Update on the (Slowly) Developing Preemption Landscape Sep20

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Update on the (Slowly) Developing Preemption Landscape

As we have discussed in previous posts (Local Drone Regulations and Possible Federal Preemption and Federal Case Declared Local Ordinance Illegal), the law is unclear as to the line which local government may not cross in regulating drone use before being preempted by federal authority. The legal landscape of preemption issues related to local drone regulations continues to slowly expand with a new unreported case from California’s First District Court of Appeal, Foletta v. Ellis

This case arises from a dispute between neighbors and only briefly touches on the issue of preemption. After Foletta reported Ellis to county authorities for engaging in unlicensed commercial activity, it is alleged that Ellis began a series of harassing behaviors including, playing loud music on a daily basis, lurking around the edges of his neighbor’s property, firing an orchard cannon, and flying a drone at Foletta approximately 6-10 feet over his head. Foletta obtained a restraining order against Ellis which, in part, prohibited Ellis from flying drones over Foletta’s property.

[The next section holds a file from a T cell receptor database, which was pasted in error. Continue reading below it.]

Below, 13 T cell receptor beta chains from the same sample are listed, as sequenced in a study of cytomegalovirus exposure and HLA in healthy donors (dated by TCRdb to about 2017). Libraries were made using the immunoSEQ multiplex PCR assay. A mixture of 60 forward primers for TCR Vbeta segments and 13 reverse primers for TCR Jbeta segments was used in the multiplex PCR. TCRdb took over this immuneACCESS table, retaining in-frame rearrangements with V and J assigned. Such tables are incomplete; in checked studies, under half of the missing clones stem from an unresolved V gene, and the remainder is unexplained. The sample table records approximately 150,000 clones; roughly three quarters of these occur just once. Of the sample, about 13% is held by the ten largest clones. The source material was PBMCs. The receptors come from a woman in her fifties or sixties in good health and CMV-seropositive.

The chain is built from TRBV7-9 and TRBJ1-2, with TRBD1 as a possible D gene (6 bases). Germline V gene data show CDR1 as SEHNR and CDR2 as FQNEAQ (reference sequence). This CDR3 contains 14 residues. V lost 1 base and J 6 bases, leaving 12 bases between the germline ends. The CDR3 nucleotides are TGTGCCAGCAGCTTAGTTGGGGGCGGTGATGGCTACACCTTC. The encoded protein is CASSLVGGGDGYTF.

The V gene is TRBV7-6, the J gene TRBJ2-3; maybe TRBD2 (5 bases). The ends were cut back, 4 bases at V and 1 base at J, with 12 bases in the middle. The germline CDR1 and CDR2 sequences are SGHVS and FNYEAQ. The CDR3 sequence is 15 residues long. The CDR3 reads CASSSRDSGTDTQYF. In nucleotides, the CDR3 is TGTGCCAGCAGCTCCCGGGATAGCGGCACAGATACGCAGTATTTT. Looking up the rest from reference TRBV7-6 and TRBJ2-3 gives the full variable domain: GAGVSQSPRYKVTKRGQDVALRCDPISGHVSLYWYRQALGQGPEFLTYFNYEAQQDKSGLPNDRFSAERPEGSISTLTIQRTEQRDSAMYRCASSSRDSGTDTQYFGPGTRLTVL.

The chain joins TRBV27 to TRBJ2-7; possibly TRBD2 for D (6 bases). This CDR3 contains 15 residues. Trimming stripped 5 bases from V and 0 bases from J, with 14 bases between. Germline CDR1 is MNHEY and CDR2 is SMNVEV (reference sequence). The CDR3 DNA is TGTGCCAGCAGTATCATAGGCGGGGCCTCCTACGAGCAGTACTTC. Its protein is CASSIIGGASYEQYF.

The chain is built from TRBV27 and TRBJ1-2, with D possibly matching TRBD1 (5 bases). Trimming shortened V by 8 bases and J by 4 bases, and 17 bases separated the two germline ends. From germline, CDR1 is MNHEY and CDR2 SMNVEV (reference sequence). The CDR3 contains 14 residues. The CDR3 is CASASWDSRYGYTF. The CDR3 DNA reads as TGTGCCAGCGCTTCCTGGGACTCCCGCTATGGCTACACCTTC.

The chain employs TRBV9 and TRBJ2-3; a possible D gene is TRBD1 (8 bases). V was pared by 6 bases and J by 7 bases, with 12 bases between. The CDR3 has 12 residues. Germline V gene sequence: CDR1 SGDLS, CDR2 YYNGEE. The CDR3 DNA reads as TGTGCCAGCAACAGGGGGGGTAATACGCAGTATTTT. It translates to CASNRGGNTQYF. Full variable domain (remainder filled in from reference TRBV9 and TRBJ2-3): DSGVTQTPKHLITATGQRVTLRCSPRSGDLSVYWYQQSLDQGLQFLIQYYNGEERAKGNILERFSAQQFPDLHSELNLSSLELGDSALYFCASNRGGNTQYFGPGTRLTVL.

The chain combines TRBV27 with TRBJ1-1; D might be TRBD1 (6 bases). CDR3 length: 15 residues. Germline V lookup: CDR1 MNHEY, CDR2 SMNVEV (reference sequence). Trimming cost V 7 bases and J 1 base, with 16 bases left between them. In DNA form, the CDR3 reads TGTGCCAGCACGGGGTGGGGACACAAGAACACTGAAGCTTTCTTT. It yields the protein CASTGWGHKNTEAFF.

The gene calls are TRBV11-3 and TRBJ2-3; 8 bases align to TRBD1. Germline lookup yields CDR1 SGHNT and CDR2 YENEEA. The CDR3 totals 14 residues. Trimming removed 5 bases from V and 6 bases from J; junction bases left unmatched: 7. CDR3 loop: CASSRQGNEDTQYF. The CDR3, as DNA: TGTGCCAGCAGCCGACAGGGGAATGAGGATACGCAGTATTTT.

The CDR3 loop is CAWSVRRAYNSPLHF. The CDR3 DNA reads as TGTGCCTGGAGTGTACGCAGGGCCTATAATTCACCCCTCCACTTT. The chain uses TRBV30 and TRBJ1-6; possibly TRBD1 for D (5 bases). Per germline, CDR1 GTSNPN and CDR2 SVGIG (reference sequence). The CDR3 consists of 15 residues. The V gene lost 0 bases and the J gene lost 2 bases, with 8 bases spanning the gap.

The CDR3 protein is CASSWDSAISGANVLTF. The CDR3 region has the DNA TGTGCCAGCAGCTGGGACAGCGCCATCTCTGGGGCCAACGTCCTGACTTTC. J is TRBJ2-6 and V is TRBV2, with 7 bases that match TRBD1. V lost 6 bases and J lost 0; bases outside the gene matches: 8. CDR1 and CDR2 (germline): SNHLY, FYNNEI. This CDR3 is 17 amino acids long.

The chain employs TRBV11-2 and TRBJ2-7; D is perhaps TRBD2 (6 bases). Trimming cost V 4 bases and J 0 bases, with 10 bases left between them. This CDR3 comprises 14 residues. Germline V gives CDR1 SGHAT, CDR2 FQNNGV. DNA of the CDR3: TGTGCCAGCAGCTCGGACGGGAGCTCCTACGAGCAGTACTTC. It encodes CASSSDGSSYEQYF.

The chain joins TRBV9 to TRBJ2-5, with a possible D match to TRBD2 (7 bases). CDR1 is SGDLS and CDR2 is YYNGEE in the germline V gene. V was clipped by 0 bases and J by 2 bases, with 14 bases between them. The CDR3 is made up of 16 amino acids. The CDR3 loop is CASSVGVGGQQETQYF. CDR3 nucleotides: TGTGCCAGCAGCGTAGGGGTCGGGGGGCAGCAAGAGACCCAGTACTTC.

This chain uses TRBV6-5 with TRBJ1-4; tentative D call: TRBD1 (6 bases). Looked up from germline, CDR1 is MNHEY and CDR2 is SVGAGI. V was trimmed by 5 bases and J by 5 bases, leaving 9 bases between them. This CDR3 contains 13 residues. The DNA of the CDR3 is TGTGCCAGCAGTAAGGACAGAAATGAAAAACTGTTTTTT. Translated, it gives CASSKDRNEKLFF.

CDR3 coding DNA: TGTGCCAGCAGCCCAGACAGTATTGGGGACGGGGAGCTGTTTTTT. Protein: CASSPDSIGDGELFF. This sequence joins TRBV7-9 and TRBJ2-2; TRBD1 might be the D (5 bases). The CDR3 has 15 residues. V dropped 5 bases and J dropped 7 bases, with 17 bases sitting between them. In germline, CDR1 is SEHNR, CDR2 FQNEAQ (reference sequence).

Ellis challenged the order, arguing that it was “invalid to the extent it prohibits him from flying drones . . . over the Foletta property because airspace use is governed by the FAA.”  The court evaluated “whether the federal government’s regulation of airspace generally is intended to preempt the authority of states to regulate harassment that involves airspace” and found that it did not. 

While Foletta v. Ellis is an unreported case and certainly not the end of the preemption question, it is the second case that aligns with FAA guidance that state and local actions related to police power generally are not preempted by federal regulations. 

We will continue to watch this issue as more state and local governments adopt drone regulations, and those regulations are challenged.